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i am looking for a cron script which can do some backups. im mostly a web developer so am kind of newbish with bash/cron stuff.

i want cron will copy all the files or directories in a "filelist.txt" into a mounted network storage drive once per day. ideally it will work on all 3 of my boxes, 1 fedora 1 ubuntu and 1 sunos (just with diff filenames in each)

the tricky part is: i only want to save backups of the last 7 days, and delete any older than that

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up vote 2 down vote accepted

I'm sure some people can improve greatly on this but it may get you started.

The commands you need are probably find for scanning and determining the list of files to backup, and then tar, cpio, or zip for archiving depending on your preferences.

I will modify your spec a bit to scan directories but not individual files.

Let's suppose /etc/backupdirlist.txt contains a list of directories to scan and /media/backup is the mount point of the backup media (already mounted) and /media/backup/backups is an already existing directory into which you want the backups and filelists placed.

The seven day requirement is not difficult to meet if you use the day of the week as the destination file name in the backup process and write over the old ones.

You need something about like this

(note: untested, may have bugs, apologies if it does something stupid, GNU LGPL License and standard disclaimer applies)

I suggest going over this one command at a time, and examining the variables with echo $VAR or the files with less to see what it does. Also read the man pages for find and cpio.

DAYOFWEEK=`date +%a`
TIMELIMIT=-1  # says save everything modified less than or equal to one day ago
echo >$FILELISTDEST   # to erase last weeks list
for DIR in `cat $DIRLIST` 
 do find $DIR -mtime $TIMELIMIT >>$FILELISTDEST  # >> appends the lists
cat $FILELISTDEST | cpio --create --format=ustar | gzip -9 -c >$BACKUPDEST

I haven't explained how to put this script into cron, I'll leave that to you or another participant. Make sure it works and does what you want as a script, first, before automating it.

On the different unix boxes there can be variations in manufacturer's versions of standard utilities like find or cpio. The best way around this is to install the GNU versions on all platforms. Linux already has the GNU versions.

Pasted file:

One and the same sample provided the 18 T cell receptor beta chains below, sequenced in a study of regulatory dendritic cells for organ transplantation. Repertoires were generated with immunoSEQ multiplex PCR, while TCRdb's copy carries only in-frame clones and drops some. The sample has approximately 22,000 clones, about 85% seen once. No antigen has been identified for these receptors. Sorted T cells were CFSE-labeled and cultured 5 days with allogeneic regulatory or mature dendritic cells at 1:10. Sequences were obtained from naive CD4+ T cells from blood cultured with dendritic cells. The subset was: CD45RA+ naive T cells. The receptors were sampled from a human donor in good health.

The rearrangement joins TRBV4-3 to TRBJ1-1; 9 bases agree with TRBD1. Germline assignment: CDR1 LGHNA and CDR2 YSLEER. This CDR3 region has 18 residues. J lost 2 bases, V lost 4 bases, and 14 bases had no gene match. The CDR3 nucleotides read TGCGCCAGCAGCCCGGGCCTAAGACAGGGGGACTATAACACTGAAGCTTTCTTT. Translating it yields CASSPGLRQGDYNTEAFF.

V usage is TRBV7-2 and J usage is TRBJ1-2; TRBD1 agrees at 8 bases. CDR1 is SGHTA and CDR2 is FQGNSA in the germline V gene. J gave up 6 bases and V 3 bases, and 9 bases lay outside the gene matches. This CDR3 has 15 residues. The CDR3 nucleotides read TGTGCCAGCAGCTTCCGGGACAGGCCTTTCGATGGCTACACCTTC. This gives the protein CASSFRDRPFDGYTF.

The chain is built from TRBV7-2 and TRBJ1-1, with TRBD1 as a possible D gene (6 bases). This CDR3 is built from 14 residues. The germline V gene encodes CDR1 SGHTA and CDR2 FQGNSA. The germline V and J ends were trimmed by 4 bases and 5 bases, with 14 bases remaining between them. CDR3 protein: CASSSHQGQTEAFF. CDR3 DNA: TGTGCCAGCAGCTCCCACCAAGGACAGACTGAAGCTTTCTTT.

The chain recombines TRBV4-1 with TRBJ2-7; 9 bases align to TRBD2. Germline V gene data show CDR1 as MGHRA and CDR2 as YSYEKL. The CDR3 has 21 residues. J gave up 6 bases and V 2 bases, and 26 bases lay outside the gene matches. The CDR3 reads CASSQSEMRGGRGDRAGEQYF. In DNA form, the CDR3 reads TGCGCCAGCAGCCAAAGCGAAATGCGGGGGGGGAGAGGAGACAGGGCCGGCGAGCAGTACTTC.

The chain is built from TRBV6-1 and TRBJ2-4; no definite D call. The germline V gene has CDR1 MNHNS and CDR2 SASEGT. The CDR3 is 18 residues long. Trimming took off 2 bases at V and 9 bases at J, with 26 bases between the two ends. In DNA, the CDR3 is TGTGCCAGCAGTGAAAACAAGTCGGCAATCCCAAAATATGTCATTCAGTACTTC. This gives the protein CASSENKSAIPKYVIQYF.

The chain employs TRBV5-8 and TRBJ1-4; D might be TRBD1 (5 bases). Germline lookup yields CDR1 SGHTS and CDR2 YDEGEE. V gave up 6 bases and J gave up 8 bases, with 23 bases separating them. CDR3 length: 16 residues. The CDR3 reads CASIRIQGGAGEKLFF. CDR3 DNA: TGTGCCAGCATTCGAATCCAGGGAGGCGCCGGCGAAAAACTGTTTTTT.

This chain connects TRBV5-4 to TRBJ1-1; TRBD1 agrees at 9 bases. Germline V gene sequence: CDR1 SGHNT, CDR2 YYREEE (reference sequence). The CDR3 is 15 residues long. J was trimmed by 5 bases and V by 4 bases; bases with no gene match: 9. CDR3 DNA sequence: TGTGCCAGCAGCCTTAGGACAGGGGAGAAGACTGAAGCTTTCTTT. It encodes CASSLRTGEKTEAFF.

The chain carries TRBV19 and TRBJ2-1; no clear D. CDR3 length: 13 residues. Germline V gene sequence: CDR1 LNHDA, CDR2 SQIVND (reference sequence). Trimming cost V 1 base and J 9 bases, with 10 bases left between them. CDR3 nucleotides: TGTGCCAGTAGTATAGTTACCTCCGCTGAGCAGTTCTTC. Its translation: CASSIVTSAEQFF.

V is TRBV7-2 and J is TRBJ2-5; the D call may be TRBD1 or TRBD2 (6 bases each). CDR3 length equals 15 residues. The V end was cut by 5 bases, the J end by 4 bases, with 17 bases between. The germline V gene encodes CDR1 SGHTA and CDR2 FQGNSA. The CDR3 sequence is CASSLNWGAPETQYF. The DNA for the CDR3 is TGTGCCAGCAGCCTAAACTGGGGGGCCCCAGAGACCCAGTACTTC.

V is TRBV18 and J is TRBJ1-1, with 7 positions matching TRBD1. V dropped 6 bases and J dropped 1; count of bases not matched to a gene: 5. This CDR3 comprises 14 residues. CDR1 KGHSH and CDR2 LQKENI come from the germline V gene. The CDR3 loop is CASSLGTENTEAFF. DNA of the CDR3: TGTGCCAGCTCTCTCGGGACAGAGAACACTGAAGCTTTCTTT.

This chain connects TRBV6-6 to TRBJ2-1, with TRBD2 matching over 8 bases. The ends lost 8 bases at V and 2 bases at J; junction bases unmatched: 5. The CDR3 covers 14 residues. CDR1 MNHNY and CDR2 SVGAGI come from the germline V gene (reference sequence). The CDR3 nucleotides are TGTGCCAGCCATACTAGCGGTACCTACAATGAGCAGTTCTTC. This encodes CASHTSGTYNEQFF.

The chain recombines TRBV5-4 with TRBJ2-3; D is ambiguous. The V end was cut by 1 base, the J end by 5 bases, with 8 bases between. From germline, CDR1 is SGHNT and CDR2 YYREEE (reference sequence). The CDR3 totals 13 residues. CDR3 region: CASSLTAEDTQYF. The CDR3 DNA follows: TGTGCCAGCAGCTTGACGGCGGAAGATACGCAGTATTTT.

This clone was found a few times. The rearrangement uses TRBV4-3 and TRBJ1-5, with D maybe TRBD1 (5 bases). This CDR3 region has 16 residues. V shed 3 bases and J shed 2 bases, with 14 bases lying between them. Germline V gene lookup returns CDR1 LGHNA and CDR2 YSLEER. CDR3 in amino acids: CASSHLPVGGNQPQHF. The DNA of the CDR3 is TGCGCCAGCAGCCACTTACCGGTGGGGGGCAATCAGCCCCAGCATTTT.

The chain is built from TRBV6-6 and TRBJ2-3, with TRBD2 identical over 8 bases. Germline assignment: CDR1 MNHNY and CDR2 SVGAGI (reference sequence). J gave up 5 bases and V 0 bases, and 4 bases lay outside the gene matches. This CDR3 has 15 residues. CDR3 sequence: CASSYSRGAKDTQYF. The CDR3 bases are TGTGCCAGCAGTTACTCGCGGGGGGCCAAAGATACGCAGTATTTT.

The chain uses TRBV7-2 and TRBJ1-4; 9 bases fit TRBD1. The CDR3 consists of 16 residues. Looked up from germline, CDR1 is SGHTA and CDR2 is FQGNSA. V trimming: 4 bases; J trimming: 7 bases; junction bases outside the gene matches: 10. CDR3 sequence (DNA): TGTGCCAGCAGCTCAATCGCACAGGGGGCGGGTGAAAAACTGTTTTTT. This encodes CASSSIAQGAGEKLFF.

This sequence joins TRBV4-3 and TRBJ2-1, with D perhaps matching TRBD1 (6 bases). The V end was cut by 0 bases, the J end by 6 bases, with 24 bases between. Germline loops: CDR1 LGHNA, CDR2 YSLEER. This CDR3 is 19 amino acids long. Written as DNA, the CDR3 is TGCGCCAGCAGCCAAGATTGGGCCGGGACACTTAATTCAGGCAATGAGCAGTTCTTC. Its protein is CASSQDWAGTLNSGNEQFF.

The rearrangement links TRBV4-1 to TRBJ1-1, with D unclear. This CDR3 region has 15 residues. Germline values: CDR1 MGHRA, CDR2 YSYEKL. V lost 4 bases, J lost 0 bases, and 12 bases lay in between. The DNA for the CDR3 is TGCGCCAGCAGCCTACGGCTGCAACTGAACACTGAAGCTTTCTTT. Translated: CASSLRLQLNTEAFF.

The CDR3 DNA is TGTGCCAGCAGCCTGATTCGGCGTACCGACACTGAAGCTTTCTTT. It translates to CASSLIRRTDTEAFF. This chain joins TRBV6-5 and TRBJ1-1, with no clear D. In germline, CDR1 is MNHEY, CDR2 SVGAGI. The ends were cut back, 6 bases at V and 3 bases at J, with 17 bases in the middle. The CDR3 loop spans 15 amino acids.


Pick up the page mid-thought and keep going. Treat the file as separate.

Hope this helps!

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I would recommend that you consider rsync with its --files-from=/path/to/filelist option.

In the mean time here are some improvements to ~drpaulbrewer's script:

dayofweek=$(date +%a)
while read -r dir 
    find "$dir" -print0
done < "$dirlist" |
    cpio --null --create --format=ustar | gzip -9 -c > "$backupdest"

This eliminates the need for a temporary file and is able to handle filenames with spaces.

I've changed the variable names to lowercase. Even though these don't conflict with ones that Bash uses itself, I prefer not to use all-caps variable names out of habit to avoid name collisions. You can use any of various mixed-case formats if you prefer. You should always quote variable names that contain file or directory names.

I've eliminated the time limit since if something isn't changed it never gets backed up at all or if it's changed then backed up then idle for seven days, the backup gets overwritten.

Also, remember the first rule of backups: It's not backed up if you haven't successfully tested a restore.

Add a line in your crontab (using crontab -e) similar to this:

0  0  *  *  *  /path/to/backupscript > /dev/null 2>&1
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I found this answer useful but don't have enough reputation to upvote. I used a combination of the other answers posted by Dennis Williamson and user33903 ( and and came up with the script below to use on one of my servers:

Note: I didn't include the backup user group details and my date string in the backupdestfile variable is "+%Y-%m-%d".

backupdestfile=$backupdestdir/backup-$(date "+%Y-%m-%d").tar.gz

# generate list of installed packages
dpkg-query -W > $packagedump

# dump current service configuration
sysv-rc-conf --list > $servicedump

# generate list of files to backup, kept in $tmpfile
echo $tmpfile >> $tmpfile
echo $packagedump >> $tmpfile
echo $servicedump >> $tmpfile
cat $filelist >> $tmpfile
cat $dirlist | while read dir
    find "$dir" >> $tmpfile

# generate the backup archive
cat $tmpfile | cpio --create --format=ustar | gzip -9 -c > $backupdestfile

# cleanup
rm $tmpfile
chown $backupusergroup -R $backupdestdir
chmod og-rwx -R $backupdestdir
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It's very good to save backups on Amazon S3.

For backups I recommend use duplicity and DT-S3-Backup bash script.

DT-S3-Backup was designed to automate and simplify the remote backup process using duplicity and Amazon S3. After the script is configured, you can easily backup, restore, verify and clean without having to remember lots of different command options.

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